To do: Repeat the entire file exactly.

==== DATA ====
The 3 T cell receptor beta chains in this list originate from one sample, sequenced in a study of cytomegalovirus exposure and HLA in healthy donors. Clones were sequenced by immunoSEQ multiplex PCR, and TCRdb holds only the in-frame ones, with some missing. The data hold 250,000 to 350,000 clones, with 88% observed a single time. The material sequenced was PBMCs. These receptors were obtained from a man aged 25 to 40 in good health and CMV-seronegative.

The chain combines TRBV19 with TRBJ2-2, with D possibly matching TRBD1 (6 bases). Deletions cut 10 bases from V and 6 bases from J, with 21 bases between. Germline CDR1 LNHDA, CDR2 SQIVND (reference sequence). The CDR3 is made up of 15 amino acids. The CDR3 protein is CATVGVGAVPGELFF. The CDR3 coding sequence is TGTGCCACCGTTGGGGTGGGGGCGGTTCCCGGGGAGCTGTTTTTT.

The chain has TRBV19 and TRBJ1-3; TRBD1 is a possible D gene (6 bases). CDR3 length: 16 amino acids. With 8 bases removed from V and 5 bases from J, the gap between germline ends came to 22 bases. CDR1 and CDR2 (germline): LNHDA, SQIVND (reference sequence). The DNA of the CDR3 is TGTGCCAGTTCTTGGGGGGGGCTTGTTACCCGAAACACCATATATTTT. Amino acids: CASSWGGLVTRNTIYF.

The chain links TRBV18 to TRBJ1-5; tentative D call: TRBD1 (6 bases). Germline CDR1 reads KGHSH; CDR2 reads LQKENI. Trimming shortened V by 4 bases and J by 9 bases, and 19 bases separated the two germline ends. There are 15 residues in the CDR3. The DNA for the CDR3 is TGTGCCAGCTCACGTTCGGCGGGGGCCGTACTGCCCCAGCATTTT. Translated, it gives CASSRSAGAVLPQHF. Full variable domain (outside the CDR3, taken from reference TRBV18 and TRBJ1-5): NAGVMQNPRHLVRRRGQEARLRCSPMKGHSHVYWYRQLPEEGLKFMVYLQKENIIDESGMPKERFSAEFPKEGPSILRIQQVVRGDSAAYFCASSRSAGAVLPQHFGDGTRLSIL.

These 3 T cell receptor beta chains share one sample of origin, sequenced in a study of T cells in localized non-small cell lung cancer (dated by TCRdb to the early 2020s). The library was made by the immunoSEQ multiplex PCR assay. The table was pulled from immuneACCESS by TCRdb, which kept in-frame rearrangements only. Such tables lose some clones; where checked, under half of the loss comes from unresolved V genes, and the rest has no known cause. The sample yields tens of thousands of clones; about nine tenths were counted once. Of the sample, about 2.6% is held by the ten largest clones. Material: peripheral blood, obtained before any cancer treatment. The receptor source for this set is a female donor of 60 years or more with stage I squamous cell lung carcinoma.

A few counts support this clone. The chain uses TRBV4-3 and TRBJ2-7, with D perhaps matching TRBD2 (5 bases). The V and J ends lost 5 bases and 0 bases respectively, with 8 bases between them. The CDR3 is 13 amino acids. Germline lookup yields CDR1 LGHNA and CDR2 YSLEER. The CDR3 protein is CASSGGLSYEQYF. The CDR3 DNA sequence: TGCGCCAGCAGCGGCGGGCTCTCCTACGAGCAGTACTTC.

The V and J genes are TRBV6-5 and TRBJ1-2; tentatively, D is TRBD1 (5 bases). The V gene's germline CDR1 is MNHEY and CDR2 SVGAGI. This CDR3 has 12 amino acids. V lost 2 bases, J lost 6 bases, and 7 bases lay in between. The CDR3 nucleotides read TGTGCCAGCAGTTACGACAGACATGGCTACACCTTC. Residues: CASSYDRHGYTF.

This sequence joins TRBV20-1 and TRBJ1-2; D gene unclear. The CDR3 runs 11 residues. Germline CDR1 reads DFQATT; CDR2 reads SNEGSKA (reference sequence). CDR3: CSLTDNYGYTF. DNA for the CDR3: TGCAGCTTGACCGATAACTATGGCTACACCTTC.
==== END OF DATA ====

The 3 T cell receptor beta chains in this list originate from one sample, sequenced in a study of cytomegalovirus exposure and HLA in healthy donors. Clones were sequenced by immunoSEQ multiplex PCR, and TCRdb holds only the in-frame ones, with some missing. The data hold 250,000 to 350,000 clones, with 88% observed a single time. The material sequenced was PBMCs. These receptors were obtained from a man aged 25 to 40 in good health and CMV-seronegative.

The chain combines TRBV19 with TRBJ2-2, with D possibly matching TRBD1 (6 bases). Deletions cut 10 bases from V and 6 bases from J, with 21 bases between. Germline CDR1 LNHDA, CDR2 SQIVND (reference sequence). The CDR3 is made up of 15 amino acids. The CDR3 protein is CATVGVGAVPGELFF. The CDR3 coding sequence is TGTGCCACCGTTGGGGTGGGGGCGGTTCCCGGGGAGCTGTTTTTT.

The chain has TRBV19 and TRBJ1-3; TRBD1 is a possible D gene (6 bases). CDR3 length: 16 amino acids. With 8 bases removed from V and 5 bases from J, the gap between germline ends came to 22 bases. CDR1 and CDR2 (germline): LNHDA, SQIVND (reference sequence). The DNA of the CDR3 is TGTGCCAGTTCTTGGGGGGGGCTTGTTACCCGAAACACCATATATTTT. Amino acids: CASSWGGLVTRNTIYF.

The chain links TRBV18 to TRBJ1-5; tentative D call: TRBD1 (6 bases). Germline CDR1 reads KGHSH; CDR2 reads LQKENI. Trimming shortened V by 4 bases and J by 9 bases, and 19 bases separated the two germline ends. There are 15 residues in the CDR3. The DNA for the CDR3 is TGTGCCAGCTCACGTTCGGCGGGGGCCGTACTGCCCCAGCATTTT. Translated, it gives CASSRSAGAVLPQHF. Full variable domain (outside the CDR3, taken from reference TRBV18 and TRBJ1-5): NAGVMQNPRHLVRRRGQEARLRCSPMKGHSHVYWYRQLPEEGLKFMVYLQKENIIDESGMPKERFSAEFPKEGPSILRIQQVVRGDSAAYFCASSRSAGAVLPQHFGDGTRLSIL.

These 3 T cell receptor beta chains share one sample of origin, sequenced in a study of T cells in localized non-small cell lung cancer (dated by TCRdb to the early 2020s). The library was made by the immunoSEQ multiplex PCR assay. The table was pulled from immuneACCESS by TCRdb, which kept in-frame rearrangements only. Such tables lose some clones; where checked, under half of the loss comes from unresolved V genes, and the rest has no known cause. The sample yields tens of thousands of clones; about nine tenths were counted once. Of the sample, about 2.6% is held by the ten largest clones. Material: peripheral blood, obtained before any cancer treatment. The receptor source for this set is a female donor of 60 years or more with stage I squamous cell lung carcinoma.

A few counts support this clone. The chain uses TRBV4-3 and TRBJ2-7, with D perhaps matching TRBD2 (5 bases). The V and J ends lost 5 bases and 0 bases respectively, with 8 bases between them. The CDR3 is 13 amino acids. Germline lookup yields CDR1 LGHNA and CDR2 YSLEER. The CDR3 protein is CASSGGLSYEQYF. The CDR3 DNA sequence: TGCGCCAGCAGCGGCGGGCTCTCCTACGAGCAGTACTTC.

The V and J genes are TRBV6-5 and TRBJ1-2; tentatively, D is TRBD1 (5 bases). The V gene's germline CDR1 is MNHEY and CDR2 SVGAGI. This CDR3 has 12 amino acids. V lost 2 bases, J lost 6 bases, and 7 bases lay in between. The CDR3 nucleotides read TGTGCCAGCAGTTACGACAGACATGGCTACACCTTC. Residues: CASSYDRHGYTF.

This sequence joins TRBV20-1 and TRBJ1-2; D gene unclear. The CDR3 runs 11 residues. Germline CDR1 reads DFQATT; CDR2 reads SNEGSKA (reference sequence). CDR3: CSLTDNYGYTF. DNA for the CDR3: TGCAGCTTGACCGATAACTATGGCTACACCTTC.